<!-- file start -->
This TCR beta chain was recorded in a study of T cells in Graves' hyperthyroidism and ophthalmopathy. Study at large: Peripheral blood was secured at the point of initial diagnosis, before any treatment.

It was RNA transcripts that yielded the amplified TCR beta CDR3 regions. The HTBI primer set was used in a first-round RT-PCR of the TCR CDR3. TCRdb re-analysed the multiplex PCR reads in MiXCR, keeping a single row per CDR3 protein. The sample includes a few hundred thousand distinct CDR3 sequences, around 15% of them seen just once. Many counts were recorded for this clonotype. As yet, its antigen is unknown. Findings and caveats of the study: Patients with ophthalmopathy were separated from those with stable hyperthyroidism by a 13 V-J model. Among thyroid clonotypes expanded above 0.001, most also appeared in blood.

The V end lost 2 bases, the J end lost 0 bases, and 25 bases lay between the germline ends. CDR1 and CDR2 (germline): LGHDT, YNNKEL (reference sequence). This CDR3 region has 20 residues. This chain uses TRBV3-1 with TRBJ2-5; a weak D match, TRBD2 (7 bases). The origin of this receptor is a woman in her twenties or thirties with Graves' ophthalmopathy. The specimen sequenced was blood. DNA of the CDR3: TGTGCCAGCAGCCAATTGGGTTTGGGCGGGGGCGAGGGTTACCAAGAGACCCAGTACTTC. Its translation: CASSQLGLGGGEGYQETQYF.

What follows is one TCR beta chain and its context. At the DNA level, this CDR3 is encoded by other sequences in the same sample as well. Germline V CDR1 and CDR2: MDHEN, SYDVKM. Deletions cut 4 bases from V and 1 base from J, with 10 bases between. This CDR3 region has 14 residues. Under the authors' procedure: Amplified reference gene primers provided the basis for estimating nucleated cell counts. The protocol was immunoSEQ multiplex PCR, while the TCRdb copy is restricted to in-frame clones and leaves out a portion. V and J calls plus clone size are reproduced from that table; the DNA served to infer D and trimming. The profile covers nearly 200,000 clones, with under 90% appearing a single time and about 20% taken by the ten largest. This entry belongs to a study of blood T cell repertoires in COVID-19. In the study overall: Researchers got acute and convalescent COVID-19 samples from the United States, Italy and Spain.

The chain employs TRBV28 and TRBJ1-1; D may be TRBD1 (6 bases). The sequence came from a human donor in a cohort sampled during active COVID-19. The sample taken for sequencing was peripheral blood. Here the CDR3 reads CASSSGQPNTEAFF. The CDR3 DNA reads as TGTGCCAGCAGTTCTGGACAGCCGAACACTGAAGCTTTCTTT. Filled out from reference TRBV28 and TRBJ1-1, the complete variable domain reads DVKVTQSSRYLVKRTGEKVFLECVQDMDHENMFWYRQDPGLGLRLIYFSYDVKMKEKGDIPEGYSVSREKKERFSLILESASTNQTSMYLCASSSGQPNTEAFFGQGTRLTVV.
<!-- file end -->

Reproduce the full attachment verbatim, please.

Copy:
This TCR beta chain was recorded in a study of T cells in Graves' hyperthyroidism and ophthalmopathy. Study at large: Peripheral blood was secured at the point of initial diagnosis, before any treatment.

It was RNA transcripts that yielded the amplified TCR beta CDR3 regions. The HTBI primer set was used in a first-round RT-PCR of the TCR CDR3. TCRdb re-analysed the multiplex PCR reads in MiXCR, keeping a single row per CDR3 protein. The sample includes a few hundred thousand distinct CDR3 sequences, around 15% of them seen just once. Many counts were recorded for this clonotype. As yet, its antigen is unknown. Findings and caveats of the study: Patients with ophthalmopathy were separated from those with stable hyperthyroidism by a 13 V-J model. Among thyroid clonotypes expanded above 0.001, most also appeared in blood.

The V end lost 2 bases, the J end lost 0 bases, and 25 bases lay between the germline ends. CDR1 and CDR2 (germline): LGHDT, YNNKEL (reference sequence). This CDR3 region has 20 residues. This chain uses TRBV3-1 with TRBJ2-5; a weak D match, TRBD2 (7 bases). The origin of this receptor is a woman in her twenties or thirties with Graves' ophthalmopathy. The specimen sequenced was blood. DNA of the CDR3: TGTGCCAGCAGCCAATTGGGTTTGGGCGGGGGCGAGGGTTACCAAGAGACCCAGTACTTC. Its translation: CASSQLGLGGGEGYQETQYF.

What follows is one TCR beta chain and its context. At the DNA level, this CDR3 is encoded by other sequences in the same sample as well. Germline V CDR1 and CDR2: MDHEN, SYDVKM. Deletions cut 4 bases from V and 1 base from J, with 10 bases between. This CDR3 region has 14 residues. Under the authors' procedure: Amplified reference gene primers provided the basis for estimating nucleated cell counts. The protocol was immunoSEQ multiplex PCR, while the TCRdb copy is restricted to in-frame clones and leaves out a portion. V and J calls plus clone size are reproduced from that table; the DNA served to infer D and trimming. The profile covers nearly 200,000 clones, with under 90% appearing a single time and about 20% taken by the ten largest. This entry belongs to a study of blood T cell repertoires in COVID-19. In the study overall: Researchers got acute and convalescent COVID-19 samples from the United States, Italy and Spain.

The chain employs TRBV28 and TRBJ1-1; D may be TRBD1 (6 bases). The sequence came from a human donor in a cohort sampled during active COVID-19. The sample taken for sequencing was peripheral blood. Here the CDR3 reads CASSSGQPNTEAFF. The CDR3 DNA reads as TGTGCCAGCAGTTCTGGACAGCCGAACACTGAAGCTTTCTTT. Filled out from reference TRBV28 and TRBJ1-1, the complete variable domain reads DVKVTQSSRYLVKRTGEKVFLECVQDMDHENMFWYRQDPGLGLRLIYFSYDVKMKEKGDIPEGYSVSREKKERFSLILESASTNQTSMYLCASSSGQPNTEAFFGQGTRLTVV.